Wednesday, September 23, 2009

Leo Rowsome - Hornpipes

Irish bagpipes solo, Decca F6254. The Manchester is an alternate name for Rickett's Hornpipe; also available on this site is the recording of Rickett's by piper Tom Ennis. Leo's version is faster, more free flowing perhaps, although both sound like good dancing music if the dancer were OK with the tempos (not the case these days). The Honeysuckle seems to have been a popular tune with old Dublin pipers such as Jim Brophy, whose playing of it was transcribed in a recent issue of the US publication Iris na bPíobairí/The Pipers' Review, the journal of the US Pipers' Club/Cumann na bPíobairí Uilleann.

More of Leo's 78 RPM recordings may be heard on the CD "Classics of Irish Piping" on the Topic label. Leo's 50s LP Ri Na Bpiobairi (The King Of The Pipers) has also been reissued on CD. Walton's has published an excellent book of Leo's transcriptions, the Leo Rowsome Collection of Irish Music.

Learn from the best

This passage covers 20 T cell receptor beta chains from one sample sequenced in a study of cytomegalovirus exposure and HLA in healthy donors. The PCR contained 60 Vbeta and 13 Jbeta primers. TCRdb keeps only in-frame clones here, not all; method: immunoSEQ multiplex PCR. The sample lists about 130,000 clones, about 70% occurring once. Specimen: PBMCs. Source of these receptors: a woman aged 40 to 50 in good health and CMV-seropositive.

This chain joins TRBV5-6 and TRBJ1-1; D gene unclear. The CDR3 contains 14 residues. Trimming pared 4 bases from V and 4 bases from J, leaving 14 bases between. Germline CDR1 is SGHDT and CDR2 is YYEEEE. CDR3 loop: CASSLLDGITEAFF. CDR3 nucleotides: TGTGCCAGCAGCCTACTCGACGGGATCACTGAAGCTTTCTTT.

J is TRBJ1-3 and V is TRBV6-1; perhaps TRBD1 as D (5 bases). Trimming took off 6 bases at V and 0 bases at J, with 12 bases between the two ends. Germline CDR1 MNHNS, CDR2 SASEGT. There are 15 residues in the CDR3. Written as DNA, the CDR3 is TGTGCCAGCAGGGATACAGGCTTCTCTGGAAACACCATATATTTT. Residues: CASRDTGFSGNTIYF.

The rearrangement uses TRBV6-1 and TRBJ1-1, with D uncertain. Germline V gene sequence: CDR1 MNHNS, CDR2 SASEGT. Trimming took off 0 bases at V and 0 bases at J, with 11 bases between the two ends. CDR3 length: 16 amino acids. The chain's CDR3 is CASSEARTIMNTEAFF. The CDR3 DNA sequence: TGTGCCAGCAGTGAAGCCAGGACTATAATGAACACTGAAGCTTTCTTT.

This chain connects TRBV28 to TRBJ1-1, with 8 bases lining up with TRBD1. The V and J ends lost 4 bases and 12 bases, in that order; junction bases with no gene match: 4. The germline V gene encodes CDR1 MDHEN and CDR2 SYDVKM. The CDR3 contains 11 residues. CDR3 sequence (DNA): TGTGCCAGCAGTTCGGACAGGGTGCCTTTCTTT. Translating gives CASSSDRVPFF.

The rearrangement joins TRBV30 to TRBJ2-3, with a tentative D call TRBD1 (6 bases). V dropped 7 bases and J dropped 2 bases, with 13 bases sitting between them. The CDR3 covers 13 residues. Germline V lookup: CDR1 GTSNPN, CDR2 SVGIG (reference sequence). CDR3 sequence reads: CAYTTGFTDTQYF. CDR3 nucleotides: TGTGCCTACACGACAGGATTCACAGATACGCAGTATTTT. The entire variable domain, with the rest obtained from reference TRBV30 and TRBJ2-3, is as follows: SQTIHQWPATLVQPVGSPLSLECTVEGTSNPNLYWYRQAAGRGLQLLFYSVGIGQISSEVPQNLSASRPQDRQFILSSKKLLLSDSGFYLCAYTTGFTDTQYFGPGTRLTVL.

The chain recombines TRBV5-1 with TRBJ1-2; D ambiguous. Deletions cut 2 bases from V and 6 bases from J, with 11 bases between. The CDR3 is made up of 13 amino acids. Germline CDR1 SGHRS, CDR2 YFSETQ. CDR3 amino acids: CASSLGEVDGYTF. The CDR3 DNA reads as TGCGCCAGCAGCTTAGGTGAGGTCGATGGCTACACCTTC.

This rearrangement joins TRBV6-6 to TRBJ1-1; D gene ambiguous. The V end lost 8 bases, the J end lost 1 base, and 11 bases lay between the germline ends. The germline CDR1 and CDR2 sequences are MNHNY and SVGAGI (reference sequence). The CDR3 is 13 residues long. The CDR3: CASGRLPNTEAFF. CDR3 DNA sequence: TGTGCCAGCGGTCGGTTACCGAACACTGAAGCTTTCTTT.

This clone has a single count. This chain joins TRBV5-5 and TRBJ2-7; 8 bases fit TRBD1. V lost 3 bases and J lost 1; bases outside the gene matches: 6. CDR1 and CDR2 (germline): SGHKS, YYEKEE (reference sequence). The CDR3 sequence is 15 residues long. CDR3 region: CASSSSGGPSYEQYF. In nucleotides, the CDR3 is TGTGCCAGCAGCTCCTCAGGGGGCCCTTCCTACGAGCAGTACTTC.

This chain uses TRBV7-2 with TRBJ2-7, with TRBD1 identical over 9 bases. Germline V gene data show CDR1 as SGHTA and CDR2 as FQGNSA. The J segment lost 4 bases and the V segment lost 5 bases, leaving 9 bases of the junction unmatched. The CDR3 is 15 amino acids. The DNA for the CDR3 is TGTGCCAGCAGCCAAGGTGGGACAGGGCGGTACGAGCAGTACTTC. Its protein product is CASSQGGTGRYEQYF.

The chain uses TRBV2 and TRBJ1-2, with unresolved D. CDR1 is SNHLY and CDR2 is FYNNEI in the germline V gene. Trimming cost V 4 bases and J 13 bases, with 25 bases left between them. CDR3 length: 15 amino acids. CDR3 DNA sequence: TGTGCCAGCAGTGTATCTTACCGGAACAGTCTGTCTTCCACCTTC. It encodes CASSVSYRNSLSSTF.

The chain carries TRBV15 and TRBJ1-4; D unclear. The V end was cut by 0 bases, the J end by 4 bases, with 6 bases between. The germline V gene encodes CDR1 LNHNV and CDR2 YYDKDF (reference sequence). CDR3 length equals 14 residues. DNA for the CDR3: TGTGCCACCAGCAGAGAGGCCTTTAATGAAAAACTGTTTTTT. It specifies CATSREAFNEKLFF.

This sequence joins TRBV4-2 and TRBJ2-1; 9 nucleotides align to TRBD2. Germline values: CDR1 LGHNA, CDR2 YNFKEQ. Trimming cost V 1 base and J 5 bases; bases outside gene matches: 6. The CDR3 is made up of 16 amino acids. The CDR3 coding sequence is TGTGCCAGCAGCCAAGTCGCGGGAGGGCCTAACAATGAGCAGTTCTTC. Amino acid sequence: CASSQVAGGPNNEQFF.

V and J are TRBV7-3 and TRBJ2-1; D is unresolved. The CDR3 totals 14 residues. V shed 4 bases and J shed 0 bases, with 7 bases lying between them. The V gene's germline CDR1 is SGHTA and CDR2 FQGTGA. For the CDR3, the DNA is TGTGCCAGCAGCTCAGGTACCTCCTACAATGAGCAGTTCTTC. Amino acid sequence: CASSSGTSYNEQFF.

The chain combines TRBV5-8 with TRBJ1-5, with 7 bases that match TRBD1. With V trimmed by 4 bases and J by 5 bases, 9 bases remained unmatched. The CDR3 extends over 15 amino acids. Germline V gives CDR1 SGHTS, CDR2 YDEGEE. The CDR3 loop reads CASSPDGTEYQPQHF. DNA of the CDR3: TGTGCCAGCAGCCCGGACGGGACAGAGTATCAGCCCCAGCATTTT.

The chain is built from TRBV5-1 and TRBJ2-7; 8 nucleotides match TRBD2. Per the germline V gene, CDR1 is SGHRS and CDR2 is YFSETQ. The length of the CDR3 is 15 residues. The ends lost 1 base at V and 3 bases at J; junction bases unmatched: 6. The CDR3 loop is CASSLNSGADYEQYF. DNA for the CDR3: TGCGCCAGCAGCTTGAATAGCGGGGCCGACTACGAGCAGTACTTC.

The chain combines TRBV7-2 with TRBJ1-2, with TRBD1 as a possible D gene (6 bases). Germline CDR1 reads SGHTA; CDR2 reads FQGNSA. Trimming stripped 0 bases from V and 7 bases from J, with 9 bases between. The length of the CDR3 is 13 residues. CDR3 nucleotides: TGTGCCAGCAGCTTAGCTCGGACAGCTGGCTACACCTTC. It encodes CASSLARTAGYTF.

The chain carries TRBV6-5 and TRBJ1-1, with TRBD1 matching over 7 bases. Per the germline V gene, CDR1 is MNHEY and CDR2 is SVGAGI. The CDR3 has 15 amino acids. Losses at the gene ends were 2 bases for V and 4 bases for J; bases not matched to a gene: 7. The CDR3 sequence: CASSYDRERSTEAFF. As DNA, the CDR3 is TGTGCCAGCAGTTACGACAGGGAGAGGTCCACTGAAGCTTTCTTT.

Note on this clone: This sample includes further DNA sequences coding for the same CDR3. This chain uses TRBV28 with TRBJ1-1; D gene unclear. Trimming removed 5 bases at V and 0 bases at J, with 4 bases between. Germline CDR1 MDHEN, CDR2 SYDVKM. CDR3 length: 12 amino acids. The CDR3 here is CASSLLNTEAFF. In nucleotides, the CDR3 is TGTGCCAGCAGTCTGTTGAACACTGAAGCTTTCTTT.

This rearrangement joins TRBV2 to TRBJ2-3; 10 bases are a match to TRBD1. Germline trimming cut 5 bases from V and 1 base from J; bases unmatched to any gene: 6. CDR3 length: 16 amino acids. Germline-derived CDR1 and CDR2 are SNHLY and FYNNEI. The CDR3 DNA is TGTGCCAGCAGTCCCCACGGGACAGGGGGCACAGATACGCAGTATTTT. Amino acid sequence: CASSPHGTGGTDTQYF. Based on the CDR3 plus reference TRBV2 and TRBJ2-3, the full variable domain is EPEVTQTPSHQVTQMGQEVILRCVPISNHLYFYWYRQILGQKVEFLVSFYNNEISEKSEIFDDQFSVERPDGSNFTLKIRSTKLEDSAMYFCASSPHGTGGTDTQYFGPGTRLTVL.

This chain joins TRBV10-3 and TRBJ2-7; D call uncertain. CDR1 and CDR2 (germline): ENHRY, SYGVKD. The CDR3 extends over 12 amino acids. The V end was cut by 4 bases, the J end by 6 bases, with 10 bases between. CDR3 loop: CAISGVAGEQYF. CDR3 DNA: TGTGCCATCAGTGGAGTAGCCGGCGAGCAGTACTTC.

A feature of the Johnny Keenan Banjo Festival, during its eight years, has been the workshops that are on offer to budding musicians.
Each year, the disciplines on offer grows, and this year the organisers have proudly said that they are catering for all instruments, at all ages, for all levels.

"We're trying to develop it each year, and this year we have the uilleann pipes, which we haven't had in the past few years," said Chris Keenan.

"We also have a workshop for songwriters," said Kathy Casey.

The workshops take place on the Saturday and Sunday of the festival and cater for the following instruments: 5-string banjo, clawhammer banjo, finger style tenor banjo, Irish tenor banjo, flute, mouth organ/harmonica, uilleann pipes/low whistle, guitar, dobro guitar and fiddle.

There are also workshops in bluegrass vocals, vocal harmonies - bluegrass and gospel and singer/songwriter.

Check out the full list of workshops on

Tuesday, September 1, 2009

Colliers, Salamanca reels on Uilleann Pipes

Irish bagpipe solo, Shamrock 1235, recorded NYC, unknown date. Gallagher was a Leitrim flute player who learned the pipes in America. He displays phenomenal skill with these two reels, which were transcribed in An Piobarie, the journal of Na Píobairí Uilleann, the pipers' club based in Dublin. Note how he plays the bottom D of the chanter while simultaneously striking the D note of his regulators (harmony pipes), using the D to swell the drones at other times.